Scotland’s Native Woodlands Put on the Map
Today Scotland’s first complete map and dataset of native woodlands has been unveiled. The map is the result of the Native Woodland Survey of Scotland (NWSS), a project carried out by Forestry Commission Scotland, which has taken 8 years to complete.
Thought to be the most comprehensive habitat survey project ever carried out in the UK and possibly the first example of its kind in Europe, the survey results include details on the location, type, extent, composition and condition of all native woodlands, and plantations on ancient woodland sites, over 0.5ha in size.
46% of Woodland in Condition for Biodiversity
Paul Wheelhouse, Minister for the Environment and Climate Change, who launched the new dataset, said;
“This survey – unique in terms of its depth, scope and focus – has for the first time given us a detailed, authoritative picture of a vitally important element of Scotland’s ‘Natural Capital’.
“For example, the survey found that over 22.5 per cent (311,153ha) of Scotland’s forests are native woodland – with 42 per cent of these being in the Highlands – and that 46% of native woodland is in satisfactory condition for biodiversity. While we have no comparable historic data to compare with the survey, the survey findings suggest that over the past 40 years we have lost a significant amount of ancient woodland in the uplands, and the survey has shown that the most widespread threat to native woodland health and regeneration is excessive browsing and grazing, mainly by deer.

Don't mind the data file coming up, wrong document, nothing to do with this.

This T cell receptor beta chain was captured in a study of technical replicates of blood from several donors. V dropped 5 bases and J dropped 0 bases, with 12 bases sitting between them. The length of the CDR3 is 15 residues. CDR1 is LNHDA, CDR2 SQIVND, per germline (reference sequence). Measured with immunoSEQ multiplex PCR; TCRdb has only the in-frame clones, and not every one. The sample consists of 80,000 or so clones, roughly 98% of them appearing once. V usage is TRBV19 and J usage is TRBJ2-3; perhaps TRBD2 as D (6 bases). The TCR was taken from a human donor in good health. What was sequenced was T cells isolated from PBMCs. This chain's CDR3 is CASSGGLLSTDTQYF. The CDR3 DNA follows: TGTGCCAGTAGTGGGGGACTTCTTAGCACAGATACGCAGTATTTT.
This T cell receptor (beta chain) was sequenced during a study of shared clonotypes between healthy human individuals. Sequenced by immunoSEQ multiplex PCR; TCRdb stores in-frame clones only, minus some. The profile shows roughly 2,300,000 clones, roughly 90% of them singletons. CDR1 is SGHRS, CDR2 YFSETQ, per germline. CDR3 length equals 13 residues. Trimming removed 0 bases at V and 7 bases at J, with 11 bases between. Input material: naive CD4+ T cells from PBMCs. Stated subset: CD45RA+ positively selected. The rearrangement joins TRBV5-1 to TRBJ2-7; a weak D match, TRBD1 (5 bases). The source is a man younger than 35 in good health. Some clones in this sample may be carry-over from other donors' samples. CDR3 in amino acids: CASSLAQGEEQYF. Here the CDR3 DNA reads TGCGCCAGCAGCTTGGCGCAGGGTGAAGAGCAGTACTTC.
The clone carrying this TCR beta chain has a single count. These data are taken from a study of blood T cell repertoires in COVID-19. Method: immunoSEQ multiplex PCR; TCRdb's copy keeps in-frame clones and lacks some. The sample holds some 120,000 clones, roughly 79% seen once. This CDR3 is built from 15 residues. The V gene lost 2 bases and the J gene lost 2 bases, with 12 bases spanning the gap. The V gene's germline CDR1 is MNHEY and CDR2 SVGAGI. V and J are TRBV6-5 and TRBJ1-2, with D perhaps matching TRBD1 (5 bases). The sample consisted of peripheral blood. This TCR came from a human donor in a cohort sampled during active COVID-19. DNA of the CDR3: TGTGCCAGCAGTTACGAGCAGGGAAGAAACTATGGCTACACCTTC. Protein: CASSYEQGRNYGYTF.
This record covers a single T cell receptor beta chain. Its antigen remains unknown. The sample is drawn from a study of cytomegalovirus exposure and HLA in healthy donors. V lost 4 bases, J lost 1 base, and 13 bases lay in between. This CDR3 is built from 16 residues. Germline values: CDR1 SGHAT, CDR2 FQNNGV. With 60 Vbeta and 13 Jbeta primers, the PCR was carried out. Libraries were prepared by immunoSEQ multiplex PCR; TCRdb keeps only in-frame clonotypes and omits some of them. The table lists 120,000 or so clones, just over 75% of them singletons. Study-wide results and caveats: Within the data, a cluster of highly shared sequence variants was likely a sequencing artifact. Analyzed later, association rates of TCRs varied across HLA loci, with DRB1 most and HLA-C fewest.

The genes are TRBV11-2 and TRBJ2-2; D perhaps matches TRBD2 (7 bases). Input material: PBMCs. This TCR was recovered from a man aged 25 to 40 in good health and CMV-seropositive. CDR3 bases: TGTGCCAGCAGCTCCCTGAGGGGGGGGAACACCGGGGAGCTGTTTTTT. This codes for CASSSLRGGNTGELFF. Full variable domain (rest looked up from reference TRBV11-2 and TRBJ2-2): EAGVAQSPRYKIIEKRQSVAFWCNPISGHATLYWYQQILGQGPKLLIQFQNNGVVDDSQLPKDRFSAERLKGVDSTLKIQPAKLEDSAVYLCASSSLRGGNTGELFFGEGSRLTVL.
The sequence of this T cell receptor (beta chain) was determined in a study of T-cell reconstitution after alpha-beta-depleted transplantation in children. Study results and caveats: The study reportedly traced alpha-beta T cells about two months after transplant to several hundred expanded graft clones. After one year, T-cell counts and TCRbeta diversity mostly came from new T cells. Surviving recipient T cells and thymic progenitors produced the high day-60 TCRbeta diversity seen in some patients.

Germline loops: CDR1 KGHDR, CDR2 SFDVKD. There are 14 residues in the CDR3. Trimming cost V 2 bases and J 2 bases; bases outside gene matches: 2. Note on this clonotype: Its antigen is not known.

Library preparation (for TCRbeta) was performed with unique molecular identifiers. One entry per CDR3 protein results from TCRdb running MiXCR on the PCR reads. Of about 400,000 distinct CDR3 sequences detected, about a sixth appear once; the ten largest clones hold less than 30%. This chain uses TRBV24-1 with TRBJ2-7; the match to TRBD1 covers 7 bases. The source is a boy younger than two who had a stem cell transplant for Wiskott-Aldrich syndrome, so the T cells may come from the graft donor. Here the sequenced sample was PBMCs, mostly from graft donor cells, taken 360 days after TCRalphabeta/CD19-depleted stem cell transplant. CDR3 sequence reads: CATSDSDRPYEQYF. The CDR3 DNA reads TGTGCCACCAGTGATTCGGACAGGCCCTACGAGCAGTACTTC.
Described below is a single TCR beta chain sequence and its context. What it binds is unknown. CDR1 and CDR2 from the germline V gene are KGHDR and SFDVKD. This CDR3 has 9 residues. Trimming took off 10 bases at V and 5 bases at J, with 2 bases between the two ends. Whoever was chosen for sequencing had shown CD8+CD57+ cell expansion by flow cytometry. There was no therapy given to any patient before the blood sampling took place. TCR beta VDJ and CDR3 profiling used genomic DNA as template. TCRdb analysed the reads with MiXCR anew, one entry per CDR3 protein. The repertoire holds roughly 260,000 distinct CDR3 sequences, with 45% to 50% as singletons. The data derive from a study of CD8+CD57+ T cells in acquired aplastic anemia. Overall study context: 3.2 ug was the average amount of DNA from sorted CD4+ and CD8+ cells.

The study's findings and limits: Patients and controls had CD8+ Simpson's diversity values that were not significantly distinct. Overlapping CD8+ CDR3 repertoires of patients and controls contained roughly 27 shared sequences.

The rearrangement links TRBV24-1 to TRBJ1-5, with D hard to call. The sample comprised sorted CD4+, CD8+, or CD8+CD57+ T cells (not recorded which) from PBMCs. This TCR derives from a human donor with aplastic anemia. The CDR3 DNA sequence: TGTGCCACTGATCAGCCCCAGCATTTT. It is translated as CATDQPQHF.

“Much has been done over the past 30 years to reverse centuries’ worth of damage but – clearly – there is still much to do. With the NWSS, we now have an invaluable tool to assist local authorities, NGOs, land owners and managers to work independently – and together – to more effectively focus resources on managing, maintaining, enhancing and expanding native woodlands across Scotland and we know that already, since the data were collected, a further 7,800 ha of native trees have been planted.
“Eight years in the making, this dataset is a remarkable achievement. I would encourage anyone involved in land and woodland management to make use of the NWSS data and consider ways of working with the Commission to develop further applications of it.”
This dataset is open for viewing and can be used for a wide range of purposes – from informing national policy to more local, strategic uses, including:
- strategic planning for areas such as national parks, local authorities, river catchments or habitat networks;
- development planning and control;
- environmental assessments;
- targeting incentives for management;
- management planning for individual woodlands;
- assessing potential exposure to tree pests and disease threats
For more information about the NWSS – and to find out about training and access – visit the Forestry Commission NWSS web page.